• Have the person chew and swallow an aspirin. If the person is conscious, give them a full dose (300 mg) of aspirin. Have the person chew it slowly so it dissolves and is absorbed into the bloodstream more quickly when it reaches the stomach. Aspirin helps break down blood clots, minimizing muscle damage during a heart attack.
  • Perform cardiopulmonary resuscitation (CPR). If the person is unconscious, the next step is to start chest compressions. To do this, press down hard (about two inches deep) and fast (100-120 times per minute) on the center of the chest.
  • Look for an automated external defibrillator. These commonly found devices have clear instructions and are designed for use by the public. To use one, simply attach the pads as indicated on the machine, then it will talk you through the process. It will only deliver a shock if the patient’s condition warrants it. Leave the machine switched on at all times, and leave the pads attached – even if the patient has recovered.

Awareness is key

Learning to recognize simple heartburn and the symptoms of a serious heart condition will help you act quickly when it matters most. Knowledge is power as we become better health advocates for ourselves and for others.


Gordon L. Kritzer, MD, FACC, is a board certified cardiologist who specializes in interventional and invasive cardiology as well as cardiac rehabilitation. He practices in the Heart Institute at Virginia Mason Hospital and Seattle Medical Center (206-341-1111). For more information, watch Dr. Kritzer’s “Signs of a Heart Attack” video.

 

Ask a GI Dietitian: Staying Healthy This Summer

by Samantha Woodward, Digestive Disease Institute **

Debra Clancy, RD, CD, is a registered dietitian who works with patients within Virginia Mason’s Digestive Disease Institute providing nutrition information and tools for making positive changes in their lives. In a recent chat, she gave us the inside scoop on how to make healthy choices when you are out and about this summer and surrounded by meat in buns and ice cream on cones.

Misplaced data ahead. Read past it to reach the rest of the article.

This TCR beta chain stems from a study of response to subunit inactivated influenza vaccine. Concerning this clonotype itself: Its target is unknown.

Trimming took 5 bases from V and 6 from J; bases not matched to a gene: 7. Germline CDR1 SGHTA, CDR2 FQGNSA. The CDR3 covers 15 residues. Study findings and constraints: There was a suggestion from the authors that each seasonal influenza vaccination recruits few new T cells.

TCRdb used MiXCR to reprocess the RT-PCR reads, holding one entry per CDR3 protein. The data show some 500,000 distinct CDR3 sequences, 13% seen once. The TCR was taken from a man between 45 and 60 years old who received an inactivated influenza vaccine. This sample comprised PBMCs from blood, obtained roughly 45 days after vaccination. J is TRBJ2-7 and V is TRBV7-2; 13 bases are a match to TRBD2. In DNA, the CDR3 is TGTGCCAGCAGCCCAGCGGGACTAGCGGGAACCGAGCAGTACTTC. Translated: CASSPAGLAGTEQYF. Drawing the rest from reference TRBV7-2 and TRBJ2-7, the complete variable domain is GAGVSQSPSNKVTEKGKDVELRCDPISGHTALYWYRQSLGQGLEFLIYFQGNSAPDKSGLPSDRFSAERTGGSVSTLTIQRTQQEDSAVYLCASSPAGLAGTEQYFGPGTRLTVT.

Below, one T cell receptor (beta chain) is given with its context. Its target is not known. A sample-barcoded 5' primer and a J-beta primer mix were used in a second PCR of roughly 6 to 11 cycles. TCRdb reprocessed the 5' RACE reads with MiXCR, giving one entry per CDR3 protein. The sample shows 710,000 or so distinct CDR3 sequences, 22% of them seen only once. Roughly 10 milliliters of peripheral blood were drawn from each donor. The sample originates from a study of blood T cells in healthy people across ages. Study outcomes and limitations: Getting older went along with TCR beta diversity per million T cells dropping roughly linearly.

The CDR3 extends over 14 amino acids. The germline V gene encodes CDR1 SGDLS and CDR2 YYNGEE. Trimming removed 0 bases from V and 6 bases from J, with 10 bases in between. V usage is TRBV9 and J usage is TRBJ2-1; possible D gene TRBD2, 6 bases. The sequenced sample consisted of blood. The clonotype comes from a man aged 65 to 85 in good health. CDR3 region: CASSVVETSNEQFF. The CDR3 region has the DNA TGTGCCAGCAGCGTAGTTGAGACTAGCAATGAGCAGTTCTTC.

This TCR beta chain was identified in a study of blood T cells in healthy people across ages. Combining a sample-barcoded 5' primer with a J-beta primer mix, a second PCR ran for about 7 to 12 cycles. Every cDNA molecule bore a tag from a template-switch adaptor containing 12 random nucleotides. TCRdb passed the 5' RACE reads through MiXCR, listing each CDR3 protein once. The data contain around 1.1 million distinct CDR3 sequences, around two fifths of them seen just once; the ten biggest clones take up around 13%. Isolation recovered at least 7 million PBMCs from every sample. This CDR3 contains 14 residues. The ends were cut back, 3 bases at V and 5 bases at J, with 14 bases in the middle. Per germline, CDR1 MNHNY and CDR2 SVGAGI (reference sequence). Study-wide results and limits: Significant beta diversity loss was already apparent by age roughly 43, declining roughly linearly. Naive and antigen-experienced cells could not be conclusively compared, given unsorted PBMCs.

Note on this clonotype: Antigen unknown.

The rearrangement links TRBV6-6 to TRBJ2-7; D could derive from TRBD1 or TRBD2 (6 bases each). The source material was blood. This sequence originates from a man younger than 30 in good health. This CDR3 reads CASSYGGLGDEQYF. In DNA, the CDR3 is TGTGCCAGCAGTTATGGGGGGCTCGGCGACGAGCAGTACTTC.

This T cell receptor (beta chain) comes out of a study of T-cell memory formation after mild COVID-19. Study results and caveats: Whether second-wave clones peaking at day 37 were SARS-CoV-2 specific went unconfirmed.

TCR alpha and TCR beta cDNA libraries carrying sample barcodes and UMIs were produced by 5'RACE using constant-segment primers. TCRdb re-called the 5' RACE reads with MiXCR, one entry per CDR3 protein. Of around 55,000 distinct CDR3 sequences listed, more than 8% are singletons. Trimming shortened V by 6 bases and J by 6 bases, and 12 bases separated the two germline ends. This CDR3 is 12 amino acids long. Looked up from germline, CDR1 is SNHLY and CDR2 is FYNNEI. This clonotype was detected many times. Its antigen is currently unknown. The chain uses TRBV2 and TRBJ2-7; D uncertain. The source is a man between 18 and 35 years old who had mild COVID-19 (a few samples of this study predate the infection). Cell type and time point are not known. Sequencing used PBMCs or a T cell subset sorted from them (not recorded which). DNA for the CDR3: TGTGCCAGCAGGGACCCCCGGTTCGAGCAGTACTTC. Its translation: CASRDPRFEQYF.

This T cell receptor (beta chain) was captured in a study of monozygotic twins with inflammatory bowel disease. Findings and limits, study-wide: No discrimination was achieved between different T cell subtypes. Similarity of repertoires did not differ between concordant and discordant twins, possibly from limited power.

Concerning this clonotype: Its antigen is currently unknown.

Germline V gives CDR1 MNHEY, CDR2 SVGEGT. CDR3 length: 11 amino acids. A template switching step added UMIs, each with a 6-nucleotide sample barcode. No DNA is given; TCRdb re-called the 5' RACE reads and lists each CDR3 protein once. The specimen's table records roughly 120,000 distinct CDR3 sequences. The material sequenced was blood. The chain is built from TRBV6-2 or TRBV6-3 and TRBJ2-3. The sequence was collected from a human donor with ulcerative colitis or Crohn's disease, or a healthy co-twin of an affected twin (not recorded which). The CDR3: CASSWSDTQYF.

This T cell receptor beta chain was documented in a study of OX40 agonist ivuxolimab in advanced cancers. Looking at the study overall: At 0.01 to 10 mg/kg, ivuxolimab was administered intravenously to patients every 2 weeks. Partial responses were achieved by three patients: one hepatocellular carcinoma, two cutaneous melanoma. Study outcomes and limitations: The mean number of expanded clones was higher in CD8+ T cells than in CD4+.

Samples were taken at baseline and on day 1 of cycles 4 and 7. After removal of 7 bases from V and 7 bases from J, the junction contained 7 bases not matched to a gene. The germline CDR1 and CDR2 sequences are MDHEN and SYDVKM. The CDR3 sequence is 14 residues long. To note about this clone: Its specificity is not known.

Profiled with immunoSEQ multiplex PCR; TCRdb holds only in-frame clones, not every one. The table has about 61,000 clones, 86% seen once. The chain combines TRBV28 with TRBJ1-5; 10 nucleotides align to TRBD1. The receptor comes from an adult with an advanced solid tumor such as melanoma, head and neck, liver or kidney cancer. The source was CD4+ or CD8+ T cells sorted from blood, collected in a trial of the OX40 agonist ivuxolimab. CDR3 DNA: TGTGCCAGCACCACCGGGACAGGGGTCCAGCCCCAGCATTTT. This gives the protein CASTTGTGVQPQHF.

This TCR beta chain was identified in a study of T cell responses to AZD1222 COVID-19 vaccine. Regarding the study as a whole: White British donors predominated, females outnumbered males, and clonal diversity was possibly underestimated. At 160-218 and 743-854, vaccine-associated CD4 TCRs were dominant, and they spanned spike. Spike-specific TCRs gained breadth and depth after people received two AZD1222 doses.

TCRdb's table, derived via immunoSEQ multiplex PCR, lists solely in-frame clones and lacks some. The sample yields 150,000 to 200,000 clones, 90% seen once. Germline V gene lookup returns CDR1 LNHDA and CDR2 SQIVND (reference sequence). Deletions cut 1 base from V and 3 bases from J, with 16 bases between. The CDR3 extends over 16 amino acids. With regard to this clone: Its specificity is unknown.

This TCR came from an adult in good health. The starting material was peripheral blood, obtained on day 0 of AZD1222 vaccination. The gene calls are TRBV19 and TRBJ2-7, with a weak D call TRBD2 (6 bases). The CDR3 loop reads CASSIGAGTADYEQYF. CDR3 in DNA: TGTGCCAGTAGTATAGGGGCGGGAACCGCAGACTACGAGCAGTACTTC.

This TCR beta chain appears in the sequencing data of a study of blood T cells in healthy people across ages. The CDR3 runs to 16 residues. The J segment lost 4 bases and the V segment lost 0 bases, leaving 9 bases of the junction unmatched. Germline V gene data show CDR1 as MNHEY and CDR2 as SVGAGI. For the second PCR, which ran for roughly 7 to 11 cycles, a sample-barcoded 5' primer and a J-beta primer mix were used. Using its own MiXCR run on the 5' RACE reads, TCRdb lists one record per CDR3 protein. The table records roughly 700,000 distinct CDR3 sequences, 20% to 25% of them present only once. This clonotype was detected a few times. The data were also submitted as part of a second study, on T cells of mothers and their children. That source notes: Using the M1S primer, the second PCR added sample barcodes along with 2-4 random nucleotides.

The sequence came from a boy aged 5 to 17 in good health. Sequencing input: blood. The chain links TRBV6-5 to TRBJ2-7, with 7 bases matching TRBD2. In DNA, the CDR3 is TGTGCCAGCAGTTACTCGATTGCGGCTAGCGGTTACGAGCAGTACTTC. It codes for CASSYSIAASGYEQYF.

If I’m trying to stay healthy this summer, what types of foods should I eat more of and what foods should I avoid?

Clancy: Instead of avoiding some of your favorite summer foods, modify their ingredients and eat smaller portions. Make small, but significant, changes to summer food recipes like decreasing fat and sugar content by using low-fat products or decreasing the amount of sugar in a recipe.

A healthy summertime meal from the grill.

A healthy summertime meal from the grill.

The typical summer gathering with family and friends lasts for several hours, so try going back to the buffet more often, each time taking small amounts of food instead of overfilling your plate on a single trip. Choose side-dishes, salads that have a vinaigrette dressing, or very little mayonnaise, and meat items that have the skin removed or have minimal sauce covering them.

At your next ballgame, don’t order deep-fried foods – or try to split a dish with someone. Other healthy choices include ordering a smaller size beverage or water. When it’s time for dessert, try a small amount, scrape off the frosting and eat just the cake or choose a fruit dish instead. Choose mineral waters or flavored waters instead of sugar-sweetened beverages.

Don’t forget to exercise by walking and participating in activities that increase your heart rate for at least 30 minutes daily.

What food choices can I make to help prevent indigestion?